Configuring SAML Federation between Oracle Identity Cloud Services and MS Azure AD

Introduction The intent of this post is describing the mechanics for configuring very basic SAML Federation between Oracle Identity Cloud Services (IDCS) and Microsoft Azure AD. The scenario in mind is having Azure AD as an Identity Provider to IDCS. The required configuration in Azure AD is essentially the same as presented in Paulo’s excellent post, where he describes […]

OAM Federation Example Message Processing Plugin

SAML is an extensible protocol. Since it is based on XML, through the use of XML namespaces, custom elements and attributes can be inserted into the SAML messages at the appropriate places. Sometimes third party or custom SAML implementations will require particular custom elements or attributes to function. In this example, we will suppose an […]

OAM Federation Performing a Loopback Test

In this blog post I will share steps for performing a loopback test of OAM Federation In a loopback test, we configure OAM’s SP to point to OAM’s IdP. This enables you to confirm the basic functionality of OAM Federation without requiring any external partner server. I also find it useful in plugin development […]

OAM Federation: Identity Provider & Service Provider Management

In this blog post I want to clarify a point of initial confusion some people experience with OAM Federation If we go to the “Federation” tab of the OAM Console, we see: Now the two main objects you manage in your OAM Fed configuration are your IdP Partner definitions and your SP Partner definitions. […]

Enterprise Gateway (OEG) External Service Calls

I’ve had the opportunity recently to work with the Oracle Enterprise Gateway (OEG) for a DoD opportunity.For those that aren’t familiar, OEG is an OEM from Vordel.The definitive blog on Vordel is at where our old friend Josh Bregman writes.There were a couple of patterns that emerged in my work that I wanted to post.

One pattern is the need to make an external call to a service.In my case, I needed to call to an attribute sharing service (See Chris’ blog on XASP for more details on one approach for this) and a XACML PDP.Note, OEG has an embedded PDP solution using Oracle Entitlements Server (OES) that provides a faster service, but in my case, I had to stay with the standards-based solution.This is very easy to accomplish with OEG with a 3-step circuit:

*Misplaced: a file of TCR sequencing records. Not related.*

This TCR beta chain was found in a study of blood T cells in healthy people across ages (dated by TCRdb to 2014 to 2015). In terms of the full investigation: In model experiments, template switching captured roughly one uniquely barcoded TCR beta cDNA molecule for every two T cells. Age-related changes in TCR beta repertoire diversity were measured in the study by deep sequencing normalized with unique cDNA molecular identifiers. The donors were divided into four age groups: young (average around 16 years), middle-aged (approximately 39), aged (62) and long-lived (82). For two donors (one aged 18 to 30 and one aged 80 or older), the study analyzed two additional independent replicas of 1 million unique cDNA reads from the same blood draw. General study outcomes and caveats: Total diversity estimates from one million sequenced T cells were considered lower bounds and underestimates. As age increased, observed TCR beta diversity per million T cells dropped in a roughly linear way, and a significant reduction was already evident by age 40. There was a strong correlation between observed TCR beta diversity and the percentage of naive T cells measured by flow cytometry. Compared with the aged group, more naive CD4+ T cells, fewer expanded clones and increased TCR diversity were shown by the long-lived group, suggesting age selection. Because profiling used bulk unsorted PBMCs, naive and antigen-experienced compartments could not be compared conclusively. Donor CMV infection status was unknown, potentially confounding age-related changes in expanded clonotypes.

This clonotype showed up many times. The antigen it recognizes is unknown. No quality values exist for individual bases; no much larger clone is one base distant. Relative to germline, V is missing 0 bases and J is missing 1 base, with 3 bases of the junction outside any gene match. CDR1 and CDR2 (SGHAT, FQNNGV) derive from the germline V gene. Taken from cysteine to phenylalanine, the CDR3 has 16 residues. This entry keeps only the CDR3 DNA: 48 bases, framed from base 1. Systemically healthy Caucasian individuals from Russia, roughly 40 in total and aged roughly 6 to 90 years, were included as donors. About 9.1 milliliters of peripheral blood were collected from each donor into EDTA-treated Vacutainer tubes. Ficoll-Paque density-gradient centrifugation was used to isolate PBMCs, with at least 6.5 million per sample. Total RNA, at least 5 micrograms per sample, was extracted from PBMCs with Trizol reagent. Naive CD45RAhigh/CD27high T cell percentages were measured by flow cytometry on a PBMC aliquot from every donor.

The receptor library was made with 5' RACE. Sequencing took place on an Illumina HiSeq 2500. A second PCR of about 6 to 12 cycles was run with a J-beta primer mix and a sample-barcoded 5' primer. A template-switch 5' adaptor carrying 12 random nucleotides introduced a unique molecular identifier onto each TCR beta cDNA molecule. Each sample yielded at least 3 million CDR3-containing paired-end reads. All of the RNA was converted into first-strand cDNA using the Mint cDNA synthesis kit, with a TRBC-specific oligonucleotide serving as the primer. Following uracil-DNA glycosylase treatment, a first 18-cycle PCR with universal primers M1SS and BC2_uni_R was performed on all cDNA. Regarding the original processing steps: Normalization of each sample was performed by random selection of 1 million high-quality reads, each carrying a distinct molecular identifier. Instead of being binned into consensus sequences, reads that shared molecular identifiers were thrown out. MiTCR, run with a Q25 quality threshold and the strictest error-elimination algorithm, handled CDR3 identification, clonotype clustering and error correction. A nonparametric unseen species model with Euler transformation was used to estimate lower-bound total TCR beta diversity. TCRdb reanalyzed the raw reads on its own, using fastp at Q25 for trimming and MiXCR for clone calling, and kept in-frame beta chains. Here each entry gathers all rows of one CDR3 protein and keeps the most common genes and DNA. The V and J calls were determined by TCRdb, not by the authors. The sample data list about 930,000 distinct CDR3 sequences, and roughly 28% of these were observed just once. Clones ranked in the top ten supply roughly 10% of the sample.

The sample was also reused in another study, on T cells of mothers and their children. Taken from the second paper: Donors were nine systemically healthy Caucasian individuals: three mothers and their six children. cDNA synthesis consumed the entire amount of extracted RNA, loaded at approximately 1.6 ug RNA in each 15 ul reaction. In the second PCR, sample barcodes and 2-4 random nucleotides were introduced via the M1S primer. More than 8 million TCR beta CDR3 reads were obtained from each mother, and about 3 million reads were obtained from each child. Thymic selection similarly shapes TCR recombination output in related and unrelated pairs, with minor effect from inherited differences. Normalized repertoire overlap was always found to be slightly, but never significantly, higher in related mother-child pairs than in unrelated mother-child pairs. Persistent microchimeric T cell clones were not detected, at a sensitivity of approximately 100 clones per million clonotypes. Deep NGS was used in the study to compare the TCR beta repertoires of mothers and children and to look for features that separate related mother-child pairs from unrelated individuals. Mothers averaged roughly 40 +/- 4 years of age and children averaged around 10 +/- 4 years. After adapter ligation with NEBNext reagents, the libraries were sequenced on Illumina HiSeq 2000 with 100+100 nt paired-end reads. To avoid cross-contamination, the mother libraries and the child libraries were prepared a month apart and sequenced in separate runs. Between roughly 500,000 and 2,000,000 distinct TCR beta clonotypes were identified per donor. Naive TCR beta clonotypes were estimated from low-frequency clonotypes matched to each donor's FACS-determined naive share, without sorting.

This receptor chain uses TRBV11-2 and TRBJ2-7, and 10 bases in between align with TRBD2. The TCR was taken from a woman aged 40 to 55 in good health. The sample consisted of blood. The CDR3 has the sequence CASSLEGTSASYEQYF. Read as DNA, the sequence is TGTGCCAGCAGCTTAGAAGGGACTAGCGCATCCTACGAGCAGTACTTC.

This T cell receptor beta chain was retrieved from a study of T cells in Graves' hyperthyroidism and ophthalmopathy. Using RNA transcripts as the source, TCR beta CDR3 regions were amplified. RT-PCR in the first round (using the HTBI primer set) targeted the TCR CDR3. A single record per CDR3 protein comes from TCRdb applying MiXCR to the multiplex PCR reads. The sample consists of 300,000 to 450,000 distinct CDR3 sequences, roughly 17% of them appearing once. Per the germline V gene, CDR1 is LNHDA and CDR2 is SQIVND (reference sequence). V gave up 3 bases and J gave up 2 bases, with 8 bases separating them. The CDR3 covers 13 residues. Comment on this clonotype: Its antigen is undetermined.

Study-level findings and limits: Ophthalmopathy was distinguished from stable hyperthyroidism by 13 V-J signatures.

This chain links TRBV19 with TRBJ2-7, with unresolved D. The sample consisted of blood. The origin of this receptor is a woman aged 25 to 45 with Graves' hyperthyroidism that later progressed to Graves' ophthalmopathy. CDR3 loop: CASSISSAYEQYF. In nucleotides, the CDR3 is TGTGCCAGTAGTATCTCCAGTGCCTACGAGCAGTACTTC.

The Set Message defines the parameters of the request.In my case, I have an attribute service that takes a user DN and returns specified attributes.

<SOAP-ENV:Envelope xmlns:SOAP-ENV=””>


<orafed-arxs:AttributeRequest xmlns:orafed-arxs=”″ TargetIDP=”SpaceFenceIDP”>


<orafed-arxs:Attribute Name=”mail”/>

<orafed-arxs:Attribute Name=”clearance”/>




Notice the wildcards with ${variable}.These were attained earlier in the circuit with a “Retrieve from Directory Server” node after authentication to the Gateway.In the Policy Editor, create a policy and drag the Set Message onto the easel.Enter “text/xml” for the Content-type and optimally, import the request from a file, then save.








Setting the URL is very straightforward, just enter the URL and any trust certificates if necessary.

The response from the attribute service (Oracle Identity Federation in this case) is:

<SOAP-ENV:Envelope xmlns:SOAP-ENV=””>


<orafed-arxs:AttributeResponse CacheFor=”1499″ xmlns:orafed-arxs=”″>


<orafed-arxs:Subject>cn=Jane Wilson,ou=CDC,dc=service,dc=mil</orafed-arxs:Subject>

<orafed-arxs:Attribute Name=”mail”>



<orafed-arxs:Attribute Name=”businessCategory”>






Knowing this response format will help in parsing the response in OEG.When editing “Retrieve from Message”, re-name the node appropriately and select “Add” under the attribute location.





Name the attribute (arbitrary) and select magic wand button.Browse to the response file saved on disk, and you should see the contents in the XPATH Wizard.Select the node which you wish to have returned to the gateway.









Select “Use this path” and the XPath Expression should show up in the XPath field.Select OK.Name the attribute you want to populate in the gateway and save the node.

Debugging on OEG typically consists of adding a “Trace” node to your circuit and putting the listener in DEBUG or DATA mode.This gives you the “System.out” visibility into what’s going on in the Gateway.

Thanks to Dave Roberts from Vordel for getting me over the humps and for stealing second in 2004.